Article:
A brand world that can be experienced: Interview with Markus Siebrecht of the Audi AG
ADLERSHOF SPECIAL: Audi invests more than € 30 million. Why?
MARKUS SIEBRECHT: Adlershof is an excellent location, also and in particular because of BBI Airport. At the same time we believe that there will be a growing demand here for vehicles, no less fuelled by the Technology Park and the companies established and working here.
Adlershof will become a so called flagship Audi Centre in eighteen metropolises in Germany. What are we to understand by that?
A brand world that can be experienced. The Berlin Adlershof Audi Centre with its terminal architecture houses a brand store where the customer can experience the whole range of Audi brand values. Adlershof will be focusing on becoming a centre for our own brand ‘Audi GW:plus’, for high quality used cars. These we understand to be used cars built recently, mostly company cars, with a special certification and a warranty. The shell of the building and the logistics are aligned to this business field.
You spoke of values. What are they?
Progressiveness, innovation, design orientation and sportiness of vehicles.
Next year Adlershof will be 20 years old. Why has Audi come now of all times?
One prime reason is the BBI. Yet our decision was ultimately swayed also by the entire south-east stretch along the Berlin motorway whose fascinating development we could observe particularly in recent years.
How does Audi feel as a traditional brand at this high-tech location?
Like hand in glove. Many of the companies there are our customers. With the used car centre we intend to strengthen these ties because we know the location will continue to evolve. The idea is simple and ingenious: bringing together high-tech companies, and short routes for joint ventures and the exchange of knowhow. Adlershof is a success story that you can see.
What will the customer be experiencing?
There is a clearly defined Audi brand architecture. On the one hand we have the Audi hangar style of many years’ standing, with slightly arched roof and raked facade. Developed specifically for metropolises and urban areas, the terminal style has now been with us for a good two years – a highly progressive architecture that signalises the classical Audi attributes: lightweight design, aluminium, bodywork. We make what the customer encounters in vehicles an experience. This also includes e.g. a car configurator that lets users assemble their dream car in 3D and rotate it about its axes. The configurator presents interior and exterior views, and the customer can test and view the function of each option.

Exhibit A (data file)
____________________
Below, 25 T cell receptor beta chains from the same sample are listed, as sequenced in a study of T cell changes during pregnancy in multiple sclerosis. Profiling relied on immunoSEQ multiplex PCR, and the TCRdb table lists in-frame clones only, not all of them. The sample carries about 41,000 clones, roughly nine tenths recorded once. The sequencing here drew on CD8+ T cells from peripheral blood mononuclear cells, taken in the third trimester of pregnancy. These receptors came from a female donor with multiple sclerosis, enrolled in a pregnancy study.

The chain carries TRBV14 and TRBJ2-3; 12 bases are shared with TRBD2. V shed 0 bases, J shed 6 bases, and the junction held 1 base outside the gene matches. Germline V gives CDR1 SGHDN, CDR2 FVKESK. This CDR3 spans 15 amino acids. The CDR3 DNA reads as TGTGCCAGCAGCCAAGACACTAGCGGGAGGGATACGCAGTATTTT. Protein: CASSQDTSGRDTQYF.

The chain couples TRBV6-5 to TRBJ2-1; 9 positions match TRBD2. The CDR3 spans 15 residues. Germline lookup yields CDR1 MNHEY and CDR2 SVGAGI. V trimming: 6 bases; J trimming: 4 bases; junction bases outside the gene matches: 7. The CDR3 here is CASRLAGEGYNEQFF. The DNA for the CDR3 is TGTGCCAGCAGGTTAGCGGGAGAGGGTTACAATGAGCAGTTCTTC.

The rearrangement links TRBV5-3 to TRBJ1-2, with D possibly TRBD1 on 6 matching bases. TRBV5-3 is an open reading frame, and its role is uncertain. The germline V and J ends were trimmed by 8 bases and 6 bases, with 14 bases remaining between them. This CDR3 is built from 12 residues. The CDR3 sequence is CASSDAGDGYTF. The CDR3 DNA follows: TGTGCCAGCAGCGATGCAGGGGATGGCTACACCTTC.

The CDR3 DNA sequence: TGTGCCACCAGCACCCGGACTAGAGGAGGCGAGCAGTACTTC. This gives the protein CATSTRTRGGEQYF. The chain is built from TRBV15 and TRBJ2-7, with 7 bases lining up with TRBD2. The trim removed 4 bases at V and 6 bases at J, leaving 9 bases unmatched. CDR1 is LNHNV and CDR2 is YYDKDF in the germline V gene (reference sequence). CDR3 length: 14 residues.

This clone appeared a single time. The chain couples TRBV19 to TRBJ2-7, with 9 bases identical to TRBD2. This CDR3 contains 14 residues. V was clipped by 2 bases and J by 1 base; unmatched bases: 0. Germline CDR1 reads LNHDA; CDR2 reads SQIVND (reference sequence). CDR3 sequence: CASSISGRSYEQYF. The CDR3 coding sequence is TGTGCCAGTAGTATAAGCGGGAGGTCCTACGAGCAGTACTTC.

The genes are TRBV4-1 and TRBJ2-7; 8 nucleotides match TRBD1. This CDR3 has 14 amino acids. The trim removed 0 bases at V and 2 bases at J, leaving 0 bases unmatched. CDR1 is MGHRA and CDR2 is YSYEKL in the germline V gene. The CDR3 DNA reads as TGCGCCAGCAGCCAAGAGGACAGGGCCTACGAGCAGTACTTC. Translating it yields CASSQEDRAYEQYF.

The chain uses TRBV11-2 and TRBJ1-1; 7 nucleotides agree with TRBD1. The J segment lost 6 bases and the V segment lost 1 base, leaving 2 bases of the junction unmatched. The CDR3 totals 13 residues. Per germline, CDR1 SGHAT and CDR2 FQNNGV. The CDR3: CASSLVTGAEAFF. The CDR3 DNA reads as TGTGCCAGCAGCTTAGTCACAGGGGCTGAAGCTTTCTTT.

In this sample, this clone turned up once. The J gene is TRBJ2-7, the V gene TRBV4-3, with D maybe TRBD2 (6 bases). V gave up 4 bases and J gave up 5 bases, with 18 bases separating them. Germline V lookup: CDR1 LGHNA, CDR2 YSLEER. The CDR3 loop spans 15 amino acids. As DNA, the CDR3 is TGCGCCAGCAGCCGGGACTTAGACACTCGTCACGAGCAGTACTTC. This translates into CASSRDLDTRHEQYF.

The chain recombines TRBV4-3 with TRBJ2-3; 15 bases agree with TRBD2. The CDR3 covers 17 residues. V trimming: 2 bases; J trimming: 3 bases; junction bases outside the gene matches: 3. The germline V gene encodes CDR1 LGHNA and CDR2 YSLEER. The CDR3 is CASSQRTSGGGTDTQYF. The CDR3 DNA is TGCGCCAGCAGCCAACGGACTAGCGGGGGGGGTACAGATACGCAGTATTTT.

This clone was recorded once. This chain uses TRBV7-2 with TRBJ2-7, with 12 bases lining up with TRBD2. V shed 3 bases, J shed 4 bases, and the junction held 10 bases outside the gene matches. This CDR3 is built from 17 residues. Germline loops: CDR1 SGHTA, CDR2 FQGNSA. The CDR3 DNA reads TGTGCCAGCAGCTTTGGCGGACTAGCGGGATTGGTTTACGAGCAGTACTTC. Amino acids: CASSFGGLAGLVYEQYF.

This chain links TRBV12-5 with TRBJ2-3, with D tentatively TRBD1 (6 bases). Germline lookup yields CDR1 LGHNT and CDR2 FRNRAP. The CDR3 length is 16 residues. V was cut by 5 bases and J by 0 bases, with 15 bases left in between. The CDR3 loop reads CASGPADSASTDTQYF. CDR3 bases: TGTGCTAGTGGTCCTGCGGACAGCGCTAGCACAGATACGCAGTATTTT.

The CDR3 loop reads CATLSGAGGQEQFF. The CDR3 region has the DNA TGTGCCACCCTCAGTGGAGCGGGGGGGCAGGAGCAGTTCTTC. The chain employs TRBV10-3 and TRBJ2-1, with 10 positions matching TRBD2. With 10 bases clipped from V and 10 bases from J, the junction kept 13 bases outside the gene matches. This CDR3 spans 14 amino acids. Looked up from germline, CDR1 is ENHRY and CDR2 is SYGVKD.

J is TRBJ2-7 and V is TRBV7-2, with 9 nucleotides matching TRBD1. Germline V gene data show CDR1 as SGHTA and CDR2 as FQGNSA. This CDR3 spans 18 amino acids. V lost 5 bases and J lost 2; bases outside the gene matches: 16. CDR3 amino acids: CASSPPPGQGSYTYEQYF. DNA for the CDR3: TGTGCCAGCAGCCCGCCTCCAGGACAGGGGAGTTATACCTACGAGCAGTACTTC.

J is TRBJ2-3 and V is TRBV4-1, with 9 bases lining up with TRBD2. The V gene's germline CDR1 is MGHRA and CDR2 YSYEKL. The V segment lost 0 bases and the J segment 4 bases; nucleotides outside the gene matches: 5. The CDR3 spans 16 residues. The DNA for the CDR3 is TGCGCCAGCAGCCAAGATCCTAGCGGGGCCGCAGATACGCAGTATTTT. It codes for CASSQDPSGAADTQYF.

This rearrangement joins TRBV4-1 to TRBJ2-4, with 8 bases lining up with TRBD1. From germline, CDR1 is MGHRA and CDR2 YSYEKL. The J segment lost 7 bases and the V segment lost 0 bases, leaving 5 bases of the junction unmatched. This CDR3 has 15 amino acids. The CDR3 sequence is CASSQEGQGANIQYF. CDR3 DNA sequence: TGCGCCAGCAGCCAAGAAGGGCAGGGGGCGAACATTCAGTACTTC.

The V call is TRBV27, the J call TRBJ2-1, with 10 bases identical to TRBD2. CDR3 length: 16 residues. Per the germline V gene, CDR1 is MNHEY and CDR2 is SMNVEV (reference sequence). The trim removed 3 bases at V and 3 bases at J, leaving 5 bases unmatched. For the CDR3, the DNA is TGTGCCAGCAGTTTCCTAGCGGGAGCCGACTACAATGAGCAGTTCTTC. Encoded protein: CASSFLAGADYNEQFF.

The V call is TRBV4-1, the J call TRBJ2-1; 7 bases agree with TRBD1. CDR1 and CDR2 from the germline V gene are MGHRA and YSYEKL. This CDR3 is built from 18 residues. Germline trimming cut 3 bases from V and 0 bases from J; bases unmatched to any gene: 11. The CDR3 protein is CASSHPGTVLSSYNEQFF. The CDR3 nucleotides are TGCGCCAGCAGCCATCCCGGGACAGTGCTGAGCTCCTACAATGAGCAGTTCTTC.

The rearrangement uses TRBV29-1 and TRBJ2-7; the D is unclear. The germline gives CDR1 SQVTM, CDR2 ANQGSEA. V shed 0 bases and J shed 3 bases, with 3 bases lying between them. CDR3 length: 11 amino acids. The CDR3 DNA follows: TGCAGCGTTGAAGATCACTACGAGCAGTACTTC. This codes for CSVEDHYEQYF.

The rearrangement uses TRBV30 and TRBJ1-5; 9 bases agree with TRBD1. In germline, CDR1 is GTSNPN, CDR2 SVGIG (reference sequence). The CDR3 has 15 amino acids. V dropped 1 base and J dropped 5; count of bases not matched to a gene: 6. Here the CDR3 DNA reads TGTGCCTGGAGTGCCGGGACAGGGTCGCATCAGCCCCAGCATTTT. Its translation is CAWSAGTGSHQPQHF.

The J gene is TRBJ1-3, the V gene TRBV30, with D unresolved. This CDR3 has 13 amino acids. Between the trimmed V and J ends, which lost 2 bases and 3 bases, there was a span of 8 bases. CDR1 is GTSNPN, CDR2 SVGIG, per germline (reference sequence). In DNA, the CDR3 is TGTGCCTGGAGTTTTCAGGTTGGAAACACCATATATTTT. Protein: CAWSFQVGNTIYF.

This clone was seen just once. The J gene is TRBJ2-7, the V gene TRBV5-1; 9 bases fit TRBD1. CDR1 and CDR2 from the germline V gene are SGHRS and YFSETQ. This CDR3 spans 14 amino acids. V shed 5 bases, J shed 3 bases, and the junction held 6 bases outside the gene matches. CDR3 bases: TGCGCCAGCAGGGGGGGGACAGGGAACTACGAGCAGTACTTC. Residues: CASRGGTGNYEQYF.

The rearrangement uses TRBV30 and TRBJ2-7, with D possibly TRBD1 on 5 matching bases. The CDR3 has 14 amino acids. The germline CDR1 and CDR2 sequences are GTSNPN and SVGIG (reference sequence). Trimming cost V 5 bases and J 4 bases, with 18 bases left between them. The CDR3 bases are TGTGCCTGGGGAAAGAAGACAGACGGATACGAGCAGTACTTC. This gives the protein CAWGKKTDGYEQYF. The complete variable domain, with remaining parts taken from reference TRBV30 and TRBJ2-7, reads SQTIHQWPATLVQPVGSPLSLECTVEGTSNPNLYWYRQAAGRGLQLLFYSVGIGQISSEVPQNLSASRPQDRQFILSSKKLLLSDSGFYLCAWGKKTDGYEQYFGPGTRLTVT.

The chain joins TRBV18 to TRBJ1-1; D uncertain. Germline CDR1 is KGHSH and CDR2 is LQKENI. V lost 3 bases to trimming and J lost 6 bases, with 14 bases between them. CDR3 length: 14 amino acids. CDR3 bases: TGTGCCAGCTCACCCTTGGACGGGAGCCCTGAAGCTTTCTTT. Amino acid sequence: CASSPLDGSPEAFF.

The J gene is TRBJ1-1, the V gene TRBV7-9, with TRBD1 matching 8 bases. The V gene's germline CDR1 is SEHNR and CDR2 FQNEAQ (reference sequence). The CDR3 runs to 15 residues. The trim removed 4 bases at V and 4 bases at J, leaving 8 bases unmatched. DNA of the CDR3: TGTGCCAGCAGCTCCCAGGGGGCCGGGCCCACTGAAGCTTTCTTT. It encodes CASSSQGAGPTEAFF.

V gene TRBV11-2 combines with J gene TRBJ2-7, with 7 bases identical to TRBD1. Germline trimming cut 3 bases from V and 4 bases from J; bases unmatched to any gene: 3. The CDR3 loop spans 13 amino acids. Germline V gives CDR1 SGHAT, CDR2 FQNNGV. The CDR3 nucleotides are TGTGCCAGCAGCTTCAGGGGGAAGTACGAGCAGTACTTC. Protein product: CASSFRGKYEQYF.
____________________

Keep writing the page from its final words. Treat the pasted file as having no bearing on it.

You’re building a 31 metre tower on the premises. What purpose will that serve?
We’ll need a signal into the distance. This tower is that special architectural highlight that at the same time functions as a delivery tower. The Adlershof premises about the motorway bridge crossing over the Teltow Canal. With this tower we have a signal that goes beyond the motorway. That was important to us. We are even examining the wish put forward by the Borough Mayor to replace the Audi brand logo on the tower with the words ‘Audi Adlershof’.
In early June you dug the first turf. How long had it been since the decision in favour of Adlershof?
From the first contact to the start of construction it had been 24 months. That is a remarkably short time for a capital city like Berlin, where many purviews play their part up to the Senate. Great praise for Adlershof Projekt: from the first day on, we were met there with great appreciation. Aligned to the common goal we were supported at all times and also granted all licences precisely to schedule.
Do you think that Adlershof and Audi, and especially the technologies there, will have some inspiring influence on each other?
I can’t give you a definitive answer to that yet. Many employees at progressive companies drive an Audi. Progressive people do things a lot differently and find common ground. That will also lead here to additional contacts and potential for both sides.